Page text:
There are three bullet points in Turkey’s never boring agenda lately. One is Sedat Peker’s, a self-styled underworld boss, revelations and accusations that he broadcasts via YouTube from his exile in Dubai. The other is Israel’s harsh response in Palestine and in its own territory towards Palestinian Arabs following the events that started in the Sheikh Jarrah neighborhood in Jerusalem. And the third is the election alliance that takes shape among the center left and the center right based on regime change in view of the upcoming elections. Let’s try and see whether we can connect the dots avoiding to fall too far away from truth, yet daring to err in our predictions. In short, this will remain an ongoing discussion but not be a final verdict. A recurrent local saying goes: “If we were not citizens of this country, it will indeed be fun to watch it.”
Apparently having been tipped off about an imminent dragnet and received the promise of a valiant return in April 2021 by the state security apparatus, Peker had left the country almost one and a half years ago to seek refuge in various Balkan countries. After having spent time in Albania, Kosovo, Macedonia and Montenegro (not in that order particularly) he had dashed over to Morocco and now ended up in UAE eluding arrest. A staunch supporter of the Islamo-nationalist government at the time, he now launches an already signature battle cry in the five episodes uploaded to YouTube that a suggested network of double-dealers around the Interior Minister and the minister himself will fall against “a tripod and a camera.”
In the meantime, the government and the president entered an “activism in foreign policy” beauty contest. Turkey is neither Arab nor an Islamic republic. To cite the obvious, Turkey is a NATO ally, a founding member of the OSCE and the Council of Europe and a EU candidate country. Yet the president placed phone calls to almost all Muslim countries of the world while the foreign minister spearheaded a virtual meeting at the OIC. They’ve put the blame full and square at Israel’s door and accused the UNSC of passivity. Presidential spokesman and de facto national security advisor went further to tweet the famous picture of Edward Said throwing stones raising a domestic chorus of critics reminding him the parallel with the Peace Academicians in Turkey and thus exposing his double standard.
Third, the main opposition party CHP’s leader Kılıçdaroğlu solemnly declared that without having to put it black ink on white paper the opposition now found common ground for an electoral alliance. Their consensus would be based on reverting back to a strengthened version of the parliamentarian system leaving behind the current presidential one. HDP is avoided both by the ruling coalition and the now widened opposition alliance as a leper colony. The bet is on gathering enough support adding the seats of the opposition to the ones that will be gained by the HDP which traditionally has strong showing in the predominantly Kurdish Southeast. As for the presidential ballot, the bet is to take it to the second tour. The opinion polls are getting darker for the ruling AKP-MHP week by week but does not get sunnier for the opposition as the “undecided” column grows longer increasingly.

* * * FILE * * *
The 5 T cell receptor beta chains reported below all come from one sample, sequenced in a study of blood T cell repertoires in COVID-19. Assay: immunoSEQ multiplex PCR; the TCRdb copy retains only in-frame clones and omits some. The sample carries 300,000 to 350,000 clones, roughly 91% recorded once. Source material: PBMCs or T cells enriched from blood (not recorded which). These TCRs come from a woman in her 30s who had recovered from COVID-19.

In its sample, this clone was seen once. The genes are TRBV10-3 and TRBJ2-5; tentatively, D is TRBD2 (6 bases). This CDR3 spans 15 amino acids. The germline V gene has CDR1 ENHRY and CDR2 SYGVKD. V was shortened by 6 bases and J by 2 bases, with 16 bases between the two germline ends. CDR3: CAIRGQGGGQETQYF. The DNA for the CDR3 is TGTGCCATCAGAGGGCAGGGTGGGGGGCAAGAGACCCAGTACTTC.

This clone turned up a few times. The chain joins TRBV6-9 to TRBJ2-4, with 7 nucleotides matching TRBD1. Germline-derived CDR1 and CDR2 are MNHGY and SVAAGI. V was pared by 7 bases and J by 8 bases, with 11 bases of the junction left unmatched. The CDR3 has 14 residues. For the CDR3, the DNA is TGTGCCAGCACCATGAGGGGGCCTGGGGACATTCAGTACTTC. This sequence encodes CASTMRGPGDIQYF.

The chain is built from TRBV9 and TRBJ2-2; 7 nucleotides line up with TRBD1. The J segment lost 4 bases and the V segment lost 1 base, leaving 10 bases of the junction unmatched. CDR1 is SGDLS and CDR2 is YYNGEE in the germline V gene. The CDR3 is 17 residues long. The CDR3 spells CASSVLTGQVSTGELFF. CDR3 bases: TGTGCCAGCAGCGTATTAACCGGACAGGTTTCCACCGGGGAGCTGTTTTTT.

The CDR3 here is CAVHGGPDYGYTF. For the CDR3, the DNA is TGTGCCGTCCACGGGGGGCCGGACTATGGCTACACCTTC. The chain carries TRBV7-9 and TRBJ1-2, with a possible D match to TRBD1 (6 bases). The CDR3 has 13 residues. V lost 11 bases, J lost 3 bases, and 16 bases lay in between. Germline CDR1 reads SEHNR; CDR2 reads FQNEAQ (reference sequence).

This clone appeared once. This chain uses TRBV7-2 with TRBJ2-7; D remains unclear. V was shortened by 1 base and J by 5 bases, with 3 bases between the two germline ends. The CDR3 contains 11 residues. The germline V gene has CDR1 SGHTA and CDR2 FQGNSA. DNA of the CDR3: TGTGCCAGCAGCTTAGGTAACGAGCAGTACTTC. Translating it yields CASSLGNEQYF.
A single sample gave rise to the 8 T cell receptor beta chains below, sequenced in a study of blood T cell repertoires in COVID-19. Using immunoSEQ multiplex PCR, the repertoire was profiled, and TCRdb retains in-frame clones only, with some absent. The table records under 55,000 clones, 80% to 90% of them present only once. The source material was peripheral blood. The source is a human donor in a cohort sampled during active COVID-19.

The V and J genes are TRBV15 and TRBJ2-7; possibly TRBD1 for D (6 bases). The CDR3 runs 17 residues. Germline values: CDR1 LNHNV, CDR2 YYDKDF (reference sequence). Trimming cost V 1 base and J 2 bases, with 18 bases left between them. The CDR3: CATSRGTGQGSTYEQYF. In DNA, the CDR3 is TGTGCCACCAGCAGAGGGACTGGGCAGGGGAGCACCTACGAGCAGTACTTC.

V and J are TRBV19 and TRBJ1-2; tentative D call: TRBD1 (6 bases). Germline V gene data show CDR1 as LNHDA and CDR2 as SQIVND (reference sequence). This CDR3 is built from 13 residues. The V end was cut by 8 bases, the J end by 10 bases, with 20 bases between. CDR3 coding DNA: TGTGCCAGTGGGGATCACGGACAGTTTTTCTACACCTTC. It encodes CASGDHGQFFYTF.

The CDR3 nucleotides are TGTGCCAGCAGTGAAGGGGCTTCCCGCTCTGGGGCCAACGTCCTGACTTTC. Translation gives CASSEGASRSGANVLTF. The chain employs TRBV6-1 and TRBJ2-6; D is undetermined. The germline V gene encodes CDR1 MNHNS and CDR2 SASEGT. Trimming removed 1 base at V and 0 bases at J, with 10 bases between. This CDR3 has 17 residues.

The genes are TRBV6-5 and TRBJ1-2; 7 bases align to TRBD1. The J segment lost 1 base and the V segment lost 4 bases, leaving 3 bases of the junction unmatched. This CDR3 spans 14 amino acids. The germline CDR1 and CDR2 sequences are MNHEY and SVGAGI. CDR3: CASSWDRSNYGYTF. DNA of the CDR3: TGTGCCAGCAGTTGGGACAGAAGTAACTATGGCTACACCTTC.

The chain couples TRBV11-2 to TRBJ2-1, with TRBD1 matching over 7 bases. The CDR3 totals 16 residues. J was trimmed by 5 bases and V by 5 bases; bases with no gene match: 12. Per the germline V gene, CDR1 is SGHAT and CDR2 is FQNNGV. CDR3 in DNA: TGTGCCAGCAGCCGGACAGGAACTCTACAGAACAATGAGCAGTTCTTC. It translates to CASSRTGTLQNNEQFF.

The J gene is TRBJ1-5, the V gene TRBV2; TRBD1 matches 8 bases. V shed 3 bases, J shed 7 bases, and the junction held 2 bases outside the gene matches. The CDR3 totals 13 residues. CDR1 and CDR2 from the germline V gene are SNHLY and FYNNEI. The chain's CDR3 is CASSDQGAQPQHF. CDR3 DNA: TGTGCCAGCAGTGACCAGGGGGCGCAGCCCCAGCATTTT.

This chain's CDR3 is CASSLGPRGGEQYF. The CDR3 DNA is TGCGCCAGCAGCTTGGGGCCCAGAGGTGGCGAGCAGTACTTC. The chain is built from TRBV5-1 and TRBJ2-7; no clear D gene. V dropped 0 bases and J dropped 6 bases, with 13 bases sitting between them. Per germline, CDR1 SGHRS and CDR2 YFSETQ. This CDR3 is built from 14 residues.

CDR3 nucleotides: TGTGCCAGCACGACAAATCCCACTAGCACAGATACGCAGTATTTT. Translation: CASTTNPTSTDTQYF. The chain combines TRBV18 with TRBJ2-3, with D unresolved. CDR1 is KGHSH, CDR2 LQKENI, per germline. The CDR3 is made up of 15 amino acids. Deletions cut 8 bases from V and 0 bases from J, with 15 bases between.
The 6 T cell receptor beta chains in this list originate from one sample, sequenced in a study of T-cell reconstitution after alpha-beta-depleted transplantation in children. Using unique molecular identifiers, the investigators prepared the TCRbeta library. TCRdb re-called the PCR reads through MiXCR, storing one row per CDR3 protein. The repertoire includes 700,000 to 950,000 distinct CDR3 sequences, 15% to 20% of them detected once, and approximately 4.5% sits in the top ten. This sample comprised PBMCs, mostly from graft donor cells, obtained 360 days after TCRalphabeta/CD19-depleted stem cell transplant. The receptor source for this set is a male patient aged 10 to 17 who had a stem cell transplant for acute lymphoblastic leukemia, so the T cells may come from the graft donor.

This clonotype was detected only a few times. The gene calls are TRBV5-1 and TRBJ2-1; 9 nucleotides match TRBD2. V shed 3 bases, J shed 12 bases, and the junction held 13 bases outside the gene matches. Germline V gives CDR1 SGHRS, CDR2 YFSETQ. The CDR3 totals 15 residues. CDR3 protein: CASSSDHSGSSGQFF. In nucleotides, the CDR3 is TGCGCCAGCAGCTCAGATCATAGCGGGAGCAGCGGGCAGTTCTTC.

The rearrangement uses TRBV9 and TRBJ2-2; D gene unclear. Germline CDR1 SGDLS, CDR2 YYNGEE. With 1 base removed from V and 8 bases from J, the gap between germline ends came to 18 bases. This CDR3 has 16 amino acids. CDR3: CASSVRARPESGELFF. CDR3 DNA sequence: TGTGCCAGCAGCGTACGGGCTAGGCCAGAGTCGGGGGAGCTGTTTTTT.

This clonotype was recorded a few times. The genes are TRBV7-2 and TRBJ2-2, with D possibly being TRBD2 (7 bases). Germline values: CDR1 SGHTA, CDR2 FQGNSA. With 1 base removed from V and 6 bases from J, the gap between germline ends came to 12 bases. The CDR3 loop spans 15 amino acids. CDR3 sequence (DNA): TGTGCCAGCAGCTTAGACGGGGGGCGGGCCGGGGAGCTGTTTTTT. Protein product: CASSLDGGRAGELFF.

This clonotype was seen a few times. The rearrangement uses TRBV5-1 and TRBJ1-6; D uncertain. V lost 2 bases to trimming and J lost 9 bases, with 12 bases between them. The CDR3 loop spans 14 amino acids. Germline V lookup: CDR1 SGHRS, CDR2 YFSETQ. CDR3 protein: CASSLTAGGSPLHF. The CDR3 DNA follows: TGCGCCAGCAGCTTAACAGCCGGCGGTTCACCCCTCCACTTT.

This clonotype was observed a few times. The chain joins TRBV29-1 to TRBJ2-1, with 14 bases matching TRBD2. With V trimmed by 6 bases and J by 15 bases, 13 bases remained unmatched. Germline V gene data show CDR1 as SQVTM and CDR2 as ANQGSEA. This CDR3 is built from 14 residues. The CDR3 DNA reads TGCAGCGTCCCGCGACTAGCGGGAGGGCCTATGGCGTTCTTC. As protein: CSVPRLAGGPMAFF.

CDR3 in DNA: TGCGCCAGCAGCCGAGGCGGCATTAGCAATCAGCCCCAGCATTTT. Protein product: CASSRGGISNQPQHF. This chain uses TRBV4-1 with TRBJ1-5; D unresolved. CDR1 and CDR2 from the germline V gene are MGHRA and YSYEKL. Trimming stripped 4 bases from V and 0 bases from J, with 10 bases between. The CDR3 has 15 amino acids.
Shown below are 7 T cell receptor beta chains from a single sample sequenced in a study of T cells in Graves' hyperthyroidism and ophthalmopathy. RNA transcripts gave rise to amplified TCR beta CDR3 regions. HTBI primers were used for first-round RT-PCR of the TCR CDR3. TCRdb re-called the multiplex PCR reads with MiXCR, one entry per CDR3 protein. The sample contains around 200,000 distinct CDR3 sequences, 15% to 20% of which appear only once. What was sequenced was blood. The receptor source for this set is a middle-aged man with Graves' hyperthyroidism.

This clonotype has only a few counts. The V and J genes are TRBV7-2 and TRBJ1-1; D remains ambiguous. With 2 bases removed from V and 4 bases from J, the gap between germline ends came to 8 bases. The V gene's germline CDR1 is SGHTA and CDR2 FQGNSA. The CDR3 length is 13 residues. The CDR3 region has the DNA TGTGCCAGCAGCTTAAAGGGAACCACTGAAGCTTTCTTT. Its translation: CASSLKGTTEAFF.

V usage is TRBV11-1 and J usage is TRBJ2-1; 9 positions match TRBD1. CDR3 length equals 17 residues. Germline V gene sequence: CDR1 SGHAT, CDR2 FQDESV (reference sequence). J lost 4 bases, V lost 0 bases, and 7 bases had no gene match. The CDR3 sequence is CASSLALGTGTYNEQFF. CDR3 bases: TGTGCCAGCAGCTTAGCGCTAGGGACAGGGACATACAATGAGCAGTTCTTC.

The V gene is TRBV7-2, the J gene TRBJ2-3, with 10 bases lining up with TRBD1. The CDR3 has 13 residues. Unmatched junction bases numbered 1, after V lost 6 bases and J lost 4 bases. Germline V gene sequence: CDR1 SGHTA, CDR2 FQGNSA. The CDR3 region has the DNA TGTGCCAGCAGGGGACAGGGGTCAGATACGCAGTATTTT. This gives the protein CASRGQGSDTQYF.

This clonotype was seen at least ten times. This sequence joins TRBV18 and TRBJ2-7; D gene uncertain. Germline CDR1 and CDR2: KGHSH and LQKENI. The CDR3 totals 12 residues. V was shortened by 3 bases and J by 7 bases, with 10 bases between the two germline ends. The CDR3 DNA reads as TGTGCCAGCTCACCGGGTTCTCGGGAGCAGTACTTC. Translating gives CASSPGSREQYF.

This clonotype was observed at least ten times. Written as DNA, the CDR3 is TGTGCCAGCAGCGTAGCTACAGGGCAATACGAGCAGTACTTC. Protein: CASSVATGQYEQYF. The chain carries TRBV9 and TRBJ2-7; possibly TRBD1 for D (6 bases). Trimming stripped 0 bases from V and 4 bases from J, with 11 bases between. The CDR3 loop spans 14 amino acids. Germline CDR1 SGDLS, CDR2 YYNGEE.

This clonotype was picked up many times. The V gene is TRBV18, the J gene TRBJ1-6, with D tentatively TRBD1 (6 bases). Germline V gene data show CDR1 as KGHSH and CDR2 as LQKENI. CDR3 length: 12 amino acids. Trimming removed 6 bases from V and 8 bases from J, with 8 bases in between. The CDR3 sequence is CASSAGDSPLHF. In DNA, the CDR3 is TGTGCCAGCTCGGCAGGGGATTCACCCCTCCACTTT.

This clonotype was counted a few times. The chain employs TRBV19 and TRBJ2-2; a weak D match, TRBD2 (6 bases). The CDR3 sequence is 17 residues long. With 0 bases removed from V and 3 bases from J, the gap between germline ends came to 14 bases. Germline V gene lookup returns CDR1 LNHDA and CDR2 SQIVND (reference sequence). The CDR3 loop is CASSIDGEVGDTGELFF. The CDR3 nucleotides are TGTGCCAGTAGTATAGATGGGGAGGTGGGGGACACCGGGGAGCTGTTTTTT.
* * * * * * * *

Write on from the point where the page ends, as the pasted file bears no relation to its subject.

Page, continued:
The real story perhaps for the hapless citizen who flocked in millions to watch Peker’s YouTube elucubrations is still the confinement and the pandemic’s human and economic toll. Foreign Minister Çavuşoğlu’s recent attempt to please his German counterpart Maas during their joint press conference in Berlin by stating that all Turkish citizens who would be serving in the tourism industry would be prioritized in vaccination did not go down well with the public. To add insult to injury, the Ministry of Tourism shared a publicity campaign video which depicted Turkish citizens wearing masks with a “Enjoy! I am vaccinated.” sign on them. That quickly became infamous and was promptly taken off the air after a mere couple of hours following a widespread public outcry.
The disconnect with reality of both Erdoğan himself and his ruling coalition is obvious. Missteps as cited above are getting increasingly common. The yawning gap between the fiery rhetoric and the actions on the ground are getting visibly larger. As per foreign policy, contents do not match the notice on the package. For, for Erdoğan and AKP, packaging is the essence of diplomacy. While at present diplomacy is remembered after a long absence, it is still conceived not even as a PR effort but a mere continuation of the propaganda. The fragility of the economy and the duplicity in language are at an all-time high while the persuasive powers are at an all-time low. Case in study, Israel is Turkey’s third trading partner. This “fin de règne” ambiance is getting more and more like a headlong dash into unknown.
To date, the opposition’s approach stubbornly remained on avoiding a frontal assault on the government to appeal to hearts carefully sparing the minds of the voters. On the contrary, Peker claims that “he sent his mind on a holiday but keeps his intelligence at hand to fight on”: An odd but already indispensable road companion it seems, to Turkey’s tired democrats in their search to come out of the woods at last. As the pandemic still dominates both the hearts and the minds, a snap election is out of sight and the diplomacy hits the skids. Although it is still too early to predict an outcome of the struggle, the scene gets never too boring.